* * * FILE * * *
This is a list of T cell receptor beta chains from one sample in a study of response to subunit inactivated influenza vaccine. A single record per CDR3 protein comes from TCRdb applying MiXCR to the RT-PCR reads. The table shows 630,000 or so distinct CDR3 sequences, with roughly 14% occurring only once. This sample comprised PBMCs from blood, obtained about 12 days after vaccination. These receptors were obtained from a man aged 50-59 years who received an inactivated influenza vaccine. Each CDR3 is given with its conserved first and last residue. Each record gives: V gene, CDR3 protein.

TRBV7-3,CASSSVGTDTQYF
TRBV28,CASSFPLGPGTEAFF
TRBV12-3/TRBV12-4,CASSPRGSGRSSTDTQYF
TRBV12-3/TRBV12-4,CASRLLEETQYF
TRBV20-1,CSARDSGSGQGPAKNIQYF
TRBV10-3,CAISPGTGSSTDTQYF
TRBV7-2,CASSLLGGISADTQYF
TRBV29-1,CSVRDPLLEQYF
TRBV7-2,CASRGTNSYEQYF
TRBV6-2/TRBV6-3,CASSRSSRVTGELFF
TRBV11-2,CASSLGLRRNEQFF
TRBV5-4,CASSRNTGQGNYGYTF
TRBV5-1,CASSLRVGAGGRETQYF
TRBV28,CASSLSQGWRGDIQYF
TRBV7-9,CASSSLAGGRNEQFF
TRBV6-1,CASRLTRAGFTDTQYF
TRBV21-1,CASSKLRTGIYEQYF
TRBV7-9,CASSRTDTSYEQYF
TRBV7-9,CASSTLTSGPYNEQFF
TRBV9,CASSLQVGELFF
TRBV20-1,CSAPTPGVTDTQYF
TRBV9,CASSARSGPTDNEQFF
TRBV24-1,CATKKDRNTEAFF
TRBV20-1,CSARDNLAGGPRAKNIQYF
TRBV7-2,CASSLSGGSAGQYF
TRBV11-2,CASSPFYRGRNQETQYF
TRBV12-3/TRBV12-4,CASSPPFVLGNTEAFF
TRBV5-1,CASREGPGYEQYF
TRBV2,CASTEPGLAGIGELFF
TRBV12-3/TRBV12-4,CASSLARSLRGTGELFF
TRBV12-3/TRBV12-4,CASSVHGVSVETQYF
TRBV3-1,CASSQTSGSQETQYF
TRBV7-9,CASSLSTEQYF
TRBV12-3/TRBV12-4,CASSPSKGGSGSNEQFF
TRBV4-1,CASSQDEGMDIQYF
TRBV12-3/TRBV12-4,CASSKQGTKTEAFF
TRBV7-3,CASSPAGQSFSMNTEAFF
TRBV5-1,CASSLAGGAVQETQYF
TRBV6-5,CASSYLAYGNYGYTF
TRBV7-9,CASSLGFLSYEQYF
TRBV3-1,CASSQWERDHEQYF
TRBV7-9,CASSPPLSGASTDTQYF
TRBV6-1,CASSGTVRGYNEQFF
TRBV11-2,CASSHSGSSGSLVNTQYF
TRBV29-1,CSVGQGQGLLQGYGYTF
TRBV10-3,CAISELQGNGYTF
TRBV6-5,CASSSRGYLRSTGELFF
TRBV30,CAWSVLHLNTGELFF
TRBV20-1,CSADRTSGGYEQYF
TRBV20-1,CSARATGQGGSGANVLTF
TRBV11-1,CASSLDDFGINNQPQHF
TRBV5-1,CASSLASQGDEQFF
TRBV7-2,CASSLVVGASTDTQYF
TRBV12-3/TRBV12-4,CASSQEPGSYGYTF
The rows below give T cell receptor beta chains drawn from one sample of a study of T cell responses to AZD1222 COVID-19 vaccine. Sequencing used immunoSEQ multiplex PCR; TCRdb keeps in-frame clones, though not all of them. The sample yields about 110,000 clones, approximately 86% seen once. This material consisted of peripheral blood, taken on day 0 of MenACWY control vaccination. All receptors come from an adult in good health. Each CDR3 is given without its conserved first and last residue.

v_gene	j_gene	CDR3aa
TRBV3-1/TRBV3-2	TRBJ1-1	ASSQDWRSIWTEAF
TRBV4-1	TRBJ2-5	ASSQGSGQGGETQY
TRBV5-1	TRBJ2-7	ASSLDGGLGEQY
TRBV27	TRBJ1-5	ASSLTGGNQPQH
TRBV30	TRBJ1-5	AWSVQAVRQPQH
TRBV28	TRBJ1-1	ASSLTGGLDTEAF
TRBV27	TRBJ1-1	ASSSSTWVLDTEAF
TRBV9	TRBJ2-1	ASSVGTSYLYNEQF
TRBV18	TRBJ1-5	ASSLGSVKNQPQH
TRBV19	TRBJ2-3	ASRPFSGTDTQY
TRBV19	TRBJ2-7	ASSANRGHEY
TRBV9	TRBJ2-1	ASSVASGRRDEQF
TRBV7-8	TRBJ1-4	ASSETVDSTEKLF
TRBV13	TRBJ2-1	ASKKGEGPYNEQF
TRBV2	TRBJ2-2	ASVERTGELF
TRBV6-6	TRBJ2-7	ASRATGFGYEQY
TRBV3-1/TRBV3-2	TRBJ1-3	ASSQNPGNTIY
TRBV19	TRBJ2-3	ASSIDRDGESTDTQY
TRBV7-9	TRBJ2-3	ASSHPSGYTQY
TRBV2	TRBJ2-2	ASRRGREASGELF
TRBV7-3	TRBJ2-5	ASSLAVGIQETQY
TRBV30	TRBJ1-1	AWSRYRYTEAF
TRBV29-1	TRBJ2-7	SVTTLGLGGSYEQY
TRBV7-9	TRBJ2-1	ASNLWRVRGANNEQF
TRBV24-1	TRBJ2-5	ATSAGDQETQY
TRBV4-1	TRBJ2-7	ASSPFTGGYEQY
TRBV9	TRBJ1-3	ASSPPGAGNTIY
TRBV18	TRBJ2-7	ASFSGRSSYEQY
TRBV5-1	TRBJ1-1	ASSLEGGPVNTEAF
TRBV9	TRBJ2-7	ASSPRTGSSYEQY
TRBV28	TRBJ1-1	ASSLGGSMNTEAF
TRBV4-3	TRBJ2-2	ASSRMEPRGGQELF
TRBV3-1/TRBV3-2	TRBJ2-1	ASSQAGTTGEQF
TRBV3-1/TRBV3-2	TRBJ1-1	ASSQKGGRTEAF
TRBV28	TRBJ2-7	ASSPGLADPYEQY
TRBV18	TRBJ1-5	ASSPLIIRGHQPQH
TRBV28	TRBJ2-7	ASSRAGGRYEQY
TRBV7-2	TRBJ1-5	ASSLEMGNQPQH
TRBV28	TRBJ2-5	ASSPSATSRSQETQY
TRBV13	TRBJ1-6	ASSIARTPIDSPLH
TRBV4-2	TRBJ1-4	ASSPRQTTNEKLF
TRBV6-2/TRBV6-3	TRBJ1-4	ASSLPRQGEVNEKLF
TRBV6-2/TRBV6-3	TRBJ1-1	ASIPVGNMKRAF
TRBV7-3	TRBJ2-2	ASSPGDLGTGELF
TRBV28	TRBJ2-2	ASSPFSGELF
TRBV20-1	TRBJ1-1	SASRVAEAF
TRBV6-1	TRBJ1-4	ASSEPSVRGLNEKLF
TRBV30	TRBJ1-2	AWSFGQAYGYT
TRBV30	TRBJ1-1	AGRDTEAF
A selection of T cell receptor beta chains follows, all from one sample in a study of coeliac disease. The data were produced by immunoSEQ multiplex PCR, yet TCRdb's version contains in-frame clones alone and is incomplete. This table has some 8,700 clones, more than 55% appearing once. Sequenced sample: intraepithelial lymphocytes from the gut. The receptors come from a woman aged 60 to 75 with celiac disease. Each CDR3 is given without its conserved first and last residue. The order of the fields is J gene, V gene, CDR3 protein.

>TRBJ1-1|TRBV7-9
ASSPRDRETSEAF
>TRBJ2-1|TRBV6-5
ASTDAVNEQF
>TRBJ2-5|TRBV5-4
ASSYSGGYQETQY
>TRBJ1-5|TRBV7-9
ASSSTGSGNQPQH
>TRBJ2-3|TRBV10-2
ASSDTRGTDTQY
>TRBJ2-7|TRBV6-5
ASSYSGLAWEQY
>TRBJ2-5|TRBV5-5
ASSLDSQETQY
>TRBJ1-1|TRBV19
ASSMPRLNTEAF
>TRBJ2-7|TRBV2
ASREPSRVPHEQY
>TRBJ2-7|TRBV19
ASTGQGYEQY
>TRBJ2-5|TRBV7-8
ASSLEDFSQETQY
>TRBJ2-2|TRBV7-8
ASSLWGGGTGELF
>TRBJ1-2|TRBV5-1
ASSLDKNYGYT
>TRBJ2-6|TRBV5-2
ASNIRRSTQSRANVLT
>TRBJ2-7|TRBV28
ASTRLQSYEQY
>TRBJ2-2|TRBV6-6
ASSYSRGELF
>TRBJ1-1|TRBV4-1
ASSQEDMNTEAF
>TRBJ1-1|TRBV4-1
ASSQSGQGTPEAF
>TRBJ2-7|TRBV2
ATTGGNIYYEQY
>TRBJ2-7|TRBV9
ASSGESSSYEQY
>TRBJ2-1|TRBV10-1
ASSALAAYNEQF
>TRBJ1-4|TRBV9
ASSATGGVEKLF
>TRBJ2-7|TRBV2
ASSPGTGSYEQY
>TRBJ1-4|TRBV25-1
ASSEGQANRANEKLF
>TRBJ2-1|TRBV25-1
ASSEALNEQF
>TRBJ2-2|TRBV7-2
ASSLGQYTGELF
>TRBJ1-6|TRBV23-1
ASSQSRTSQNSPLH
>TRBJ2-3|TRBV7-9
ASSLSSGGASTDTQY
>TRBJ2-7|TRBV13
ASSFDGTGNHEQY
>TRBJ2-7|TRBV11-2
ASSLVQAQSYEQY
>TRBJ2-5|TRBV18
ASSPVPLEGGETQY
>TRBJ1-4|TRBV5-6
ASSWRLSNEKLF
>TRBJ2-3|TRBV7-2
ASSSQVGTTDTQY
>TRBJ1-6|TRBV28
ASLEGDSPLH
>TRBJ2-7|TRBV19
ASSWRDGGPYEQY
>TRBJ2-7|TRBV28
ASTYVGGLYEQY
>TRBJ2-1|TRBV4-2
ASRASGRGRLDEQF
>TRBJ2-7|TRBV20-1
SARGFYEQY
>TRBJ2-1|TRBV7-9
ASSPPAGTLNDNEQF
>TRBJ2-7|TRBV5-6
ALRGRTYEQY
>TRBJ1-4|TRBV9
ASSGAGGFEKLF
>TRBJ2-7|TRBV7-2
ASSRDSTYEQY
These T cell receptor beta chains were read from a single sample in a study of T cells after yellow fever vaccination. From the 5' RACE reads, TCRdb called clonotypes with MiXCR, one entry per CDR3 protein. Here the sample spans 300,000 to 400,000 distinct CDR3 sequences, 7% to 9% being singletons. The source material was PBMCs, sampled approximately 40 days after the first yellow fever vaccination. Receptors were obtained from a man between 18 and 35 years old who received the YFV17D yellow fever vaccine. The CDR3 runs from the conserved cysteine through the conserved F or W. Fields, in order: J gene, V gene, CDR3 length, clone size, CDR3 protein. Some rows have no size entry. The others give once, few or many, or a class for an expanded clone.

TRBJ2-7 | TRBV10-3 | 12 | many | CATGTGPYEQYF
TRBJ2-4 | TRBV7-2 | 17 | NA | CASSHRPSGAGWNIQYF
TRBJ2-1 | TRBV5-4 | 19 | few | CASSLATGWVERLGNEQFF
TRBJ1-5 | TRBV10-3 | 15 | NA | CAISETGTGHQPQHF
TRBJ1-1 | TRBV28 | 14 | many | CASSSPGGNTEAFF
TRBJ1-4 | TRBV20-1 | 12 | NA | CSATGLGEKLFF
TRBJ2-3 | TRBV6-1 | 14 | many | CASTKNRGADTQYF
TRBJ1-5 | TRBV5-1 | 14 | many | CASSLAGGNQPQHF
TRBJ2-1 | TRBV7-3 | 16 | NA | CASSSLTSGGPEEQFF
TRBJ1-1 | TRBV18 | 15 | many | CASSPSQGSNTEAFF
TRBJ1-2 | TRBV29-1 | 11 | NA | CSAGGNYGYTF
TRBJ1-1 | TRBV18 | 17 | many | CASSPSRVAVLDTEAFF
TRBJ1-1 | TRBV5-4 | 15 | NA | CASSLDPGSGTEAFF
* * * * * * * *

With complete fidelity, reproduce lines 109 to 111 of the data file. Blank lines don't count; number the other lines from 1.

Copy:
ASSPRDRETSEAF
>TRBJ2-1|TRBV6-5
ASTDAVNEQF